The mass shooting that killed at least 58 people and wounded 500 in Las Vegas has placed Nevada Attorney General Paul Laxalt in the hot seat for refusing to enforce a universal background check law state voters passed last year.
It is not yet clear whether the inaction of Laxalt, a Republican, played any role in the attack by Stephen Craig Paddock, who law enforcement officials say fired from his room in the Mandalay Bay Resort and Casino onto a crowd at an outdoor concert before fatally shooting himself.
Police said they found at least 10 weapons in Paddock’s room, but there was no immediate indication that Paddock met any criteria that would have caused him to fail a background check. Nor was it evident whether he bought any of the guns through private sales that would have been covered by the new law. (At least some of the guns came from a store called Guns & Guitars, which released a statement saying it had run all the applicable checks on Paddocks’ purchases.)
“It’s not too early to say that the gun laws in this country are killing people.”
Still, the Vegas massacre has revived criticism of Laxalt’s undermining of the new law-even as Laxalt sought support from the NRA and gun rights advocates in anticipation of a gubernatorial bid. Laxalt’s foes have rejected calls (by the White House, among others) to avoid discussion of gun laws in the wake of the massacre, insisting that the day after such an attack is a perfectly appropriate time to raise the issue.
“It’s not too early to point out that Paul Laxalt has failed at leadership,” says Annette Magnus of Battle Born Progress, a group that has pressured Laxalt on the law. “It’s not too early to say that the gun laws in this country are killing people.”
“I don’t know where this man purchased these weapons, but I do know that if background checks were required for private gun sales, fewer of these weapons would end up in hands of people that shouldn’t have them,” says Elizabeth Becker, a volunteer with the Nevada chapter of Moms Demand Action for Gun Sense in America, which advocates stronger gun laws.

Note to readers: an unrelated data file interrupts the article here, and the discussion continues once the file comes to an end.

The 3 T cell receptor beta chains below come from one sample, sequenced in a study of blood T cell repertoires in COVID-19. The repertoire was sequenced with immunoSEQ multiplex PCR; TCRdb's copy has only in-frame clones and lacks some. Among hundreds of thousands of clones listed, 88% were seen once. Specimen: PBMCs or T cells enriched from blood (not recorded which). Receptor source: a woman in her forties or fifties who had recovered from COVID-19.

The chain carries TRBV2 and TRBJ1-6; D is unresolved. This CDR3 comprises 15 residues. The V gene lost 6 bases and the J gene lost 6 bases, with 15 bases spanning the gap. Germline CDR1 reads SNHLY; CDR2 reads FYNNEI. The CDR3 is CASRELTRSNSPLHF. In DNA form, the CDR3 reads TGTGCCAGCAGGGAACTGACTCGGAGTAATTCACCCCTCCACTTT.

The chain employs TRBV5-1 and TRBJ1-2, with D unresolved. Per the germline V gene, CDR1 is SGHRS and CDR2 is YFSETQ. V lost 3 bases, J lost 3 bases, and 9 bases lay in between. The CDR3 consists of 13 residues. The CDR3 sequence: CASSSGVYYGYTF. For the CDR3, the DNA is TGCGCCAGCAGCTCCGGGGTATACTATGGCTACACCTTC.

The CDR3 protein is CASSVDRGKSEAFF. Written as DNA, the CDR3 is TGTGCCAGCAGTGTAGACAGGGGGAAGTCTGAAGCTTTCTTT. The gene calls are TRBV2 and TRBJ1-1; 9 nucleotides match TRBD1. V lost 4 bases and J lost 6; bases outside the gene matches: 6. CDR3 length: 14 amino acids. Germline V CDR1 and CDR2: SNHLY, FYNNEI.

Nevada requires background checks only for firearms purchases from licensed dealers, not for so-called private transactions in which the sellers are not officially in the gun business. The background checks assess whether buyers are legally prohibited from owning guns because of past felony convictions, legally designated mental health problems, or other issues.
The 2016 ballot initiative, which Nevada voters approved by a hair (0.45 percent) in November, would have added background checks for these private gun purchases. Bankrolled by former New York Mayor Michael Bloomberg and wealthy donors in Nevada, and drafted by Bloomberg’s Everytown for Gun Safety, the measure employed a mechanism to avoid imposing new costs on the state. Background checks for private transactions would be conducted through the FBI’s National Instant Criminal Background check system, but a “point of contact” system used by local police for other required checks would remain in place.
Laxalt claimed Nevada couldn’t enforce the new law “unless the FBI changes its public position.” His critics beg to differ.
In a mid-December letter to Nevada’s Department of Public Safety, however, the FBI deemed the new background checks “the responsibility of the state.” Laxalt, already a vocal critic of the measure, seized on the letter. In a legal opinion two weeks later, he wrote that Nevada could not enforce the new law “unless the FBI changes its public position.”
Laxalt and Gov. Brian Sandoval’s offices gave no indication that they had tried to negotiate with the bureau. Nor, according to gun safety advocates, did they explore administrative options that could have allowed the law to move forward-such as emulating the approaches of states that had passed similar measures. The Democrats who control the state legislature say Laxalt and Sandoval, who is also a Republican, refused to work with them on legislative fixes.
In fact, Laxalt, who is running to replace Sandoval, boasted of his role in opposing the measure. In an April 28 speech at the NRA’s annual convention, he cited his criticism of the initiative as an example of his record of supporting gun rights. “Attorneys General,” he said, served as “the last line of defense against the Obama Administration” on gun policy.
Progressive activist Magnus says Democratic groups are now certain to raise Laxalt’s stance on background checks as a campaign issue. “It disgusts me that this man was allowed to do that,” she says. “We’re not going to let this go unanswered.”